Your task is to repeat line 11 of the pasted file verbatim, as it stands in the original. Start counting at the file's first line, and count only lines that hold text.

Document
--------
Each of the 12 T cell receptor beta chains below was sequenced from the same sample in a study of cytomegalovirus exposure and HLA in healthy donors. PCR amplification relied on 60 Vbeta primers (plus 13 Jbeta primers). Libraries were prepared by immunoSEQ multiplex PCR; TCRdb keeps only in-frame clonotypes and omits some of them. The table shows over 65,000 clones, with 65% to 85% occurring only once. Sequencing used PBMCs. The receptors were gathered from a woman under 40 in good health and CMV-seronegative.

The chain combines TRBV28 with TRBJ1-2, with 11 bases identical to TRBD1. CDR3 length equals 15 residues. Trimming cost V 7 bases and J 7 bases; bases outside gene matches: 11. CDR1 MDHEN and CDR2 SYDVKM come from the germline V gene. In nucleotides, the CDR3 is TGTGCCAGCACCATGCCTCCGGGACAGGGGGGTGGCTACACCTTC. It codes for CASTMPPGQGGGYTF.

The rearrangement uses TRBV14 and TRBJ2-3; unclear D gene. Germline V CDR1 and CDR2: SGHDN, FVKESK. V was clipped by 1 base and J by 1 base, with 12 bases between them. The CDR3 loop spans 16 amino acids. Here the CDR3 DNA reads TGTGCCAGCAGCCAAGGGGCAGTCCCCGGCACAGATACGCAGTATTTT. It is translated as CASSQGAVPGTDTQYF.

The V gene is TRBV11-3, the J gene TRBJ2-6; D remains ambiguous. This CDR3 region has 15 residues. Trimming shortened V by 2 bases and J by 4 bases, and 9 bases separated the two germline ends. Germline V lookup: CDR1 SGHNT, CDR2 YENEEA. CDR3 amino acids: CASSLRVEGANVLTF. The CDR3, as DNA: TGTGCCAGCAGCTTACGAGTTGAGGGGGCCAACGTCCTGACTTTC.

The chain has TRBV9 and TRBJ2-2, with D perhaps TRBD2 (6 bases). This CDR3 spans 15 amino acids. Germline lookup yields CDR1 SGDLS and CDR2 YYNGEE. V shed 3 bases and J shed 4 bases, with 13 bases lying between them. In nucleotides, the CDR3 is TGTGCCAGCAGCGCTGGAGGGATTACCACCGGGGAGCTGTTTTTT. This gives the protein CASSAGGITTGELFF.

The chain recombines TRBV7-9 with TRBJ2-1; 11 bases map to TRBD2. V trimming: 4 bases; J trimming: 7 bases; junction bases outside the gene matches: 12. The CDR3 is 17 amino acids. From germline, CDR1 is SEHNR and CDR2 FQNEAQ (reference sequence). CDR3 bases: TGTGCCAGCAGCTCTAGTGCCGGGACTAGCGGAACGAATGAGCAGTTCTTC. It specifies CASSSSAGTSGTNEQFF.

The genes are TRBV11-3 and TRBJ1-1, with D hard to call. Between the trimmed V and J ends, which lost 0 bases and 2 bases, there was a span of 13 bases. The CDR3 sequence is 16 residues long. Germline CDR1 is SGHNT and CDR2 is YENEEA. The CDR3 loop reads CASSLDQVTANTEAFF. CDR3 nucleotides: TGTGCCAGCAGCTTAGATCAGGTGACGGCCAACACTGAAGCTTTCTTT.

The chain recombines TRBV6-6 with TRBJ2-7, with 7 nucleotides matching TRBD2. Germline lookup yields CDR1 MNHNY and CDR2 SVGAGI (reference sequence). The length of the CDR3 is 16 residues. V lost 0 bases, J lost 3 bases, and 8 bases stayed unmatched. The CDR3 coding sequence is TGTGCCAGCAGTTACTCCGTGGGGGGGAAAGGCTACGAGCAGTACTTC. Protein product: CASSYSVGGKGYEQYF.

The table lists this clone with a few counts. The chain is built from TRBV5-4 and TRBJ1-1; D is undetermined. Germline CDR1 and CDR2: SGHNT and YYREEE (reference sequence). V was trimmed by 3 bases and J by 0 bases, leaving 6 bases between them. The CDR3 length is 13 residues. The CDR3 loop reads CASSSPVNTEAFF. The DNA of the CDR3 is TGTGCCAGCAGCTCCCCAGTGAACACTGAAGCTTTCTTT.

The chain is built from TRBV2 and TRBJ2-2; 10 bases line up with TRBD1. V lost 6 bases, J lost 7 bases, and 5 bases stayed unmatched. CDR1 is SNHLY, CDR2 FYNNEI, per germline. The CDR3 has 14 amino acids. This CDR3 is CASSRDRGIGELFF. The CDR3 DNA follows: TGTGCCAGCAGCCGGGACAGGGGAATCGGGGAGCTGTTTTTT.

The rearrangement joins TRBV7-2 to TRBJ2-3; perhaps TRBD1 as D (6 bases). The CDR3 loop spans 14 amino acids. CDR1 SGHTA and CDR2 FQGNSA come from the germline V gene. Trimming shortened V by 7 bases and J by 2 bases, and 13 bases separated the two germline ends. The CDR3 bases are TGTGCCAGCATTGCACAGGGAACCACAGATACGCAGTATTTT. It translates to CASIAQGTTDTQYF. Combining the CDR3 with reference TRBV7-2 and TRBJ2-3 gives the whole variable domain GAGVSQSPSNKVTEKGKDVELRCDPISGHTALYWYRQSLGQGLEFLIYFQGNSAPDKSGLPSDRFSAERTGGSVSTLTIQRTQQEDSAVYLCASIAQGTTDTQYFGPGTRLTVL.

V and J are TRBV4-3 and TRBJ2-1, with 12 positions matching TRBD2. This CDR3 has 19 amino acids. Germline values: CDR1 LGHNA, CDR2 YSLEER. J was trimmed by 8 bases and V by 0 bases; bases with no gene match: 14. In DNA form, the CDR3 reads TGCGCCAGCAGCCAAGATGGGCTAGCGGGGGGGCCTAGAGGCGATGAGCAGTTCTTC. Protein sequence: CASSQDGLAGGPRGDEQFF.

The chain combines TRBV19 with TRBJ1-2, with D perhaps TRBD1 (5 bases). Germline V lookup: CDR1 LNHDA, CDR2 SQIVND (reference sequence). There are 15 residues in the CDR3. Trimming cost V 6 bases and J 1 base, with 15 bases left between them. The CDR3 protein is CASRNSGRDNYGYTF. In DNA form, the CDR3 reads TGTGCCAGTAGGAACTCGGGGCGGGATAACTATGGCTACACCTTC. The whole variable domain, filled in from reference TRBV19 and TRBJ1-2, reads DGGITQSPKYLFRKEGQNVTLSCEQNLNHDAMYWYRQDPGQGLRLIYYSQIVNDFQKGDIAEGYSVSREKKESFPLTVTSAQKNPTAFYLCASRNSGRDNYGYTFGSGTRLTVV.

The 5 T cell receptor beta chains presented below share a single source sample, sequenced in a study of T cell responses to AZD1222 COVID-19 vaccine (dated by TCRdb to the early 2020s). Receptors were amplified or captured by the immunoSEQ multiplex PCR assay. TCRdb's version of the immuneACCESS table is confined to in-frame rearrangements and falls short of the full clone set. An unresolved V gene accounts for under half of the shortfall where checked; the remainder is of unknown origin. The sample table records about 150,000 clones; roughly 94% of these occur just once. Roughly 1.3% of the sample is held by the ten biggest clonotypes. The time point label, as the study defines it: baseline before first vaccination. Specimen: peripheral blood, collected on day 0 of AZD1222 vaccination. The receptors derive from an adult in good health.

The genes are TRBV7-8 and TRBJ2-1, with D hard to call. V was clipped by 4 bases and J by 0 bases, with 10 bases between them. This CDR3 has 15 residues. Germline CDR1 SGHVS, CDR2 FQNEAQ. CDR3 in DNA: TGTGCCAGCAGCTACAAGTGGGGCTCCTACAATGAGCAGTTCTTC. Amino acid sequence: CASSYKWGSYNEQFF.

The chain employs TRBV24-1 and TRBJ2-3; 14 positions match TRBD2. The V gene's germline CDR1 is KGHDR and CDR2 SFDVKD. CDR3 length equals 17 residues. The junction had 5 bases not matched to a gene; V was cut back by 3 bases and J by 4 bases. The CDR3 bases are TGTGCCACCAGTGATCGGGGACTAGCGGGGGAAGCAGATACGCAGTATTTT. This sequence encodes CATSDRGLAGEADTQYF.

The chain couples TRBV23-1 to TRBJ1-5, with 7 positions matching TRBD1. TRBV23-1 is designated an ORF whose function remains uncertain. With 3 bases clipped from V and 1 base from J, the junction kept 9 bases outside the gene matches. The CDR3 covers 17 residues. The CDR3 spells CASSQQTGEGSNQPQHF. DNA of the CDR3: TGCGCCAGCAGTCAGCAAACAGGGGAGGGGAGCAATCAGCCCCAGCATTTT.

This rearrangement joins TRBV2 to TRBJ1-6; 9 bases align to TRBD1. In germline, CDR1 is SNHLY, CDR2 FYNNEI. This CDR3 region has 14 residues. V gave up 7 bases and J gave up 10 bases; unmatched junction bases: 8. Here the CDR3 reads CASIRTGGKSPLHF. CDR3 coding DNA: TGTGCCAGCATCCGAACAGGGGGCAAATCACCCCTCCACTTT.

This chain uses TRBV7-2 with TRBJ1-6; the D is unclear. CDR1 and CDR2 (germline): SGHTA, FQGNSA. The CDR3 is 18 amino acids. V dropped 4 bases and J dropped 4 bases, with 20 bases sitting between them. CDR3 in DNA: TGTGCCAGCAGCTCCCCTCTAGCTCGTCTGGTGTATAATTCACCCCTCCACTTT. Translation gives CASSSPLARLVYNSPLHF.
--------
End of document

The rearrangement joins TRBV7-2 to TRBJ2-3; perhaps TRBD1 as D (6 bases). The CDR3 loop spans 14 amino acids. CDR1 SGHTA and CDR2 FQGNSA come from the germline V gene. Trimming shortened V by 7 bases and J by 2 bases, and 13 bases separated the two germline ends. The CDR3 bases are TGTGCCAGCATTGCACAGGGAACCACAGATACGCAGTATTTT. It translates to CASIAQGTTDTQYF. Combining the CDR3 with reference TRBV7-2 and TRBJ2-3 gives the whole variable domain GAGVSQSPSNKVTEKGKDVELRCDPISGHTALYWYRQSLGQGLEFLIYFQGNSAPDKSGLPSDRFSAERTGGSVSTLTIQRTQQEDSAVYLCASIAQGTTDTQYFGPGTRLTVL.